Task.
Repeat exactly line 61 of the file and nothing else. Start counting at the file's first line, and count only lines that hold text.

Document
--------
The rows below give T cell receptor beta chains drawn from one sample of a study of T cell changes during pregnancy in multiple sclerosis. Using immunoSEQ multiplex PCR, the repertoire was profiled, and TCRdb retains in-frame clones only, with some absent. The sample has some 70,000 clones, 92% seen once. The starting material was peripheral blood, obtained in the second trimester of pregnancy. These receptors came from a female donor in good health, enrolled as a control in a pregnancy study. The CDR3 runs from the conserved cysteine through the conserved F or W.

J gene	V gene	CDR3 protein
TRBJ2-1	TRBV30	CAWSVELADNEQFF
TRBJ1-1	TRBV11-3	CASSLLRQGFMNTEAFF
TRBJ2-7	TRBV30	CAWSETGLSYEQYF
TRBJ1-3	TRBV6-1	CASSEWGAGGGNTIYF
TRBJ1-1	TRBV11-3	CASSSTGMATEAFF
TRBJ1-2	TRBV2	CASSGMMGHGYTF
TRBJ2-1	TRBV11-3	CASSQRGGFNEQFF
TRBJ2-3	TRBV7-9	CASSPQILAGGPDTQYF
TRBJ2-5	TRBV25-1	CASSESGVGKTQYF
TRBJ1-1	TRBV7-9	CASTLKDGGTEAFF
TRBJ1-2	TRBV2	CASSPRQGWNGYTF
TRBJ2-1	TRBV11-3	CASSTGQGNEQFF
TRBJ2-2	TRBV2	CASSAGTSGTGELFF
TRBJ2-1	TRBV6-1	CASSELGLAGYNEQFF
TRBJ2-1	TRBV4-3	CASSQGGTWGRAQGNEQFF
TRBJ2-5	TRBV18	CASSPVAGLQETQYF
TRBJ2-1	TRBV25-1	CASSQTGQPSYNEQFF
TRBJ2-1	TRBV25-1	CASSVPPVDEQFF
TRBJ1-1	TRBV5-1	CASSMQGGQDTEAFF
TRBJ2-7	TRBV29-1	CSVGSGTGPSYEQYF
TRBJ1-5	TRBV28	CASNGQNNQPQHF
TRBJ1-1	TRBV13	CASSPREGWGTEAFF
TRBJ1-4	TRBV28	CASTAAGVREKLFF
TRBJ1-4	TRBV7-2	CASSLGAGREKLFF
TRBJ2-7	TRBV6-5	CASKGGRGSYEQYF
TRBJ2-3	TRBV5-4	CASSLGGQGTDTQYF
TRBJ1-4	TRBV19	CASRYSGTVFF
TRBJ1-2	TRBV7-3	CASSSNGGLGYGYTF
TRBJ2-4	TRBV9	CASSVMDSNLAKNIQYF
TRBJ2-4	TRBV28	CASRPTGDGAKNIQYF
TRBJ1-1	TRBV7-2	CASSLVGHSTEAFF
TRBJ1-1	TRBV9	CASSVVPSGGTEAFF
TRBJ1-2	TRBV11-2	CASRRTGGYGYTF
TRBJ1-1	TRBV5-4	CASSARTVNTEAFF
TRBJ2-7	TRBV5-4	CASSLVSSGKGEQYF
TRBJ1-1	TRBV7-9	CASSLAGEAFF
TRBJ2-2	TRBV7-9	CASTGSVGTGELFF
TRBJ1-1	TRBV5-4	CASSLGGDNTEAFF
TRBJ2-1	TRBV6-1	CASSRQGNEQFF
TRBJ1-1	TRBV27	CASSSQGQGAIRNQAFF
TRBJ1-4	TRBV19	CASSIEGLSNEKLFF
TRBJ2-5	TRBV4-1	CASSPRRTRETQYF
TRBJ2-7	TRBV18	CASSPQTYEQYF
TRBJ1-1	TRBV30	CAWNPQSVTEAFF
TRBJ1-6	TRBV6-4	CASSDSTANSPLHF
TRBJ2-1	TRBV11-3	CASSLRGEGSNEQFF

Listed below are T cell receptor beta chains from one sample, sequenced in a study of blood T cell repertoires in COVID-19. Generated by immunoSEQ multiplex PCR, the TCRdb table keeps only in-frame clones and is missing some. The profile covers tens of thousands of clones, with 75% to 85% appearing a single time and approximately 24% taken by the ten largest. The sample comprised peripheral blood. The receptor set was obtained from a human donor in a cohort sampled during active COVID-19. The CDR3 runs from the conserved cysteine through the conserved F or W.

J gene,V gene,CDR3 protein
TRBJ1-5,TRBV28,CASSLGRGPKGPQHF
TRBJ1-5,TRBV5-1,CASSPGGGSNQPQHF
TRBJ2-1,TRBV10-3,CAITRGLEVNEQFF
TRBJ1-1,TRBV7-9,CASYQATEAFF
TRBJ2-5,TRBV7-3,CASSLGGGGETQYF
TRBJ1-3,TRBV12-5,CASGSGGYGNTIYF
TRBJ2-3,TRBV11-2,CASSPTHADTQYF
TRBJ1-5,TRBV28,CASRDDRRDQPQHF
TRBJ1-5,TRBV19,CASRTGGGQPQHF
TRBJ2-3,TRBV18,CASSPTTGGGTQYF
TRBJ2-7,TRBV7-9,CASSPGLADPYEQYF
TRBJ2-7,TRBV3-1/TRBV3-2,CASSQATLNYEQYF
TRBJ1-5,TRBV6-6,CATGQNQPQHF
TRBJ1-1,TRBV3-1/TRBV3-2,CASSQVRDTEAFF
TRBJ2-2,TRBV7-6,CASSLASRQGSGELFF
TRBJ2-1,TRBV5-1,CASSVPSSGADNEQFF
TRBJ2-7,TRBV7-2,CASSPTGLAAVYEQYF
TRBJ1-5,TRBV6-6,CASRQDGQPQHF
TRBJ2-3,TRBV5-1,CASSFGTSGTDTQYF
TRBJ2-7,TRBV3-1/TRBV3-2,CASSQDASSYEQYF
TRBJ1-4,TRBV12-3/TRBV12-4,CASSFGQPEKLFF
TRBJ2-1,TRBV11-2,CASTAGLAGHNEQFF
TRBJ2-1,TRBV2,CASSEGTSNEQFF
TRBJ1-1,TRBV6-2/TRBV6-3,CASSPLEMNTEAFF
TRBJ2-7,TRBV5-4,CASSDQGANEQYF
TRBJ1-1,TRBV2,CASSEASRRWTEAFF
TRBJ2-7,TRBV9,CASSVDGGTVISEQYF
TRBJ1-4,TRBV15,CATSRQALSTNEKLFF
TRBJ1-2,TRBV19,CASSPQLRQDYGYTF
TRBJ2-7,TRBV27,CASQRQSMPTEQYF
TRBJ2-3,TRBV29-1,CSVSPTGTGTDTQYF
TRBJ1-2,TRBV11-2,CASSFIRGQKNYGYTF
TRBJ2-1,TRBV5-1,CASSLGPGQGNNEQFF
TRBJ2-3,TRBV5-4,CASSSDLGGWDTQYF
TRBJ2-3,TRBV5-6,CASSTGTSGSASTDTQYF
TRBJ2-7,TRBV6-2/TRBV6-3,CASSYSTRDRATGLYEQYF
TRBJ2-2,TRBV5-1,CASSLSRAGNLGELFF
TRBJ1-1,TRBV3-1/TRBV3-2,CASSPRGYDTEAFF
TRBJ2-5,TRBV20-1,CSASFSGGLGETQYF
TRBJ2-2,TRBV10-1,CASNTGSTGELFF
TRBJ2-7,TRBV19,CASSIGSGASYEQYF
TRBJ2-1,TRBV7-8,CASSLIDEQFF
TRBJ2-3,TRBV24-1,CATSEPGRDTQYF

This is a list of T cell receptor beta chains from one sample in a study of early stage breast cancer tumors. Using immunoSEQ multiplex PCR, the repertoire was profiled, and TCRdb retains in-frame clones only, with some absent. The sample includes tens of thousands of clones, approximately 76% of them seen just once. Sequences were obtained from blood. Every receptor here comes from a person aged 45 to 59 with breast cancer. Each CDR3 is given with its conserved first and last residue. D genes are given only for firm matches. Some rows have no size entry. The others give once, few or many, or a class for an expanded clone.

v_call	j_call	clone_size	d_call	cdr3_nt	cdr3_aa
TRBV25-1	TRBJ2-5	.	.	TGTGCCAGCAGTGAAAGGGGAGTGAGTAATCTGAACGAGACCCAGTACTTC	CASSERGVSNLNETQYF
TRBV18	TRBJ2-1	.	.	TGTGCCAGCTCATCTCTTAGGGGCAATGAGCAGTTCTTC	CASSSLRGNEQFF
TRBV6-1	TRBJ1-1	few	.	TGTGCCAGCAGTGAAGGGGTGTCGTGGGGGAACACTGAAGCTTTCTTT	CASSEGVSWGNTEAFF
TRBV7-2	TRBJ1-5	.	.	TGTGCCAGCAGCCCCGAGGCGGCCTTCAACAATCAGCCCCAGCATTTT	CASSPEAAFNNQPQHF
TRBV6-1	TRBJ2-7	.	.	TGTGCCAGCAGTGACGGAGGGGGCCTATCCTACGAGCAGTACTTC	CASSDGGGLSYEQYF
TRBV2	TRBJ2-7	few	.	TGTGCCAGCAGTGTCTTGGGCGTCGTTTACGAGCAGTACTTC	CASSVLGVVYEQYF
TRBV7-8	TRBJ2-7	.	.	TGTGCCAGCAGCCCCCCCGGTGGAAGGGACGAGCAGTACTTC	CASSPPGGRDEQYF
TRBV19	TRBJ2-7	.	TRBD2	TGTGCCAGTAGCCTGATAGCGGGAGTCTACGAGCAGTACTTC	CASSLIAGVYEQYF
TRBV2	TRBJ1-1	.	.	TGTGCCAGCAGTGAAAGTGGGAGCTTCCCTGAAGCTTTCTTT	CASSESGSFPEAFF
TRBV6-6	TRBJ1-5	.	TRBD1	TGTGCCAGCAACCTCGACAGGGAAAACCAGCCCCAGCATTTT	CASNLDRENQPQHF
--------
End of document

TRBJ2-7,TRBV7-9,CASSPGLADPYEQYF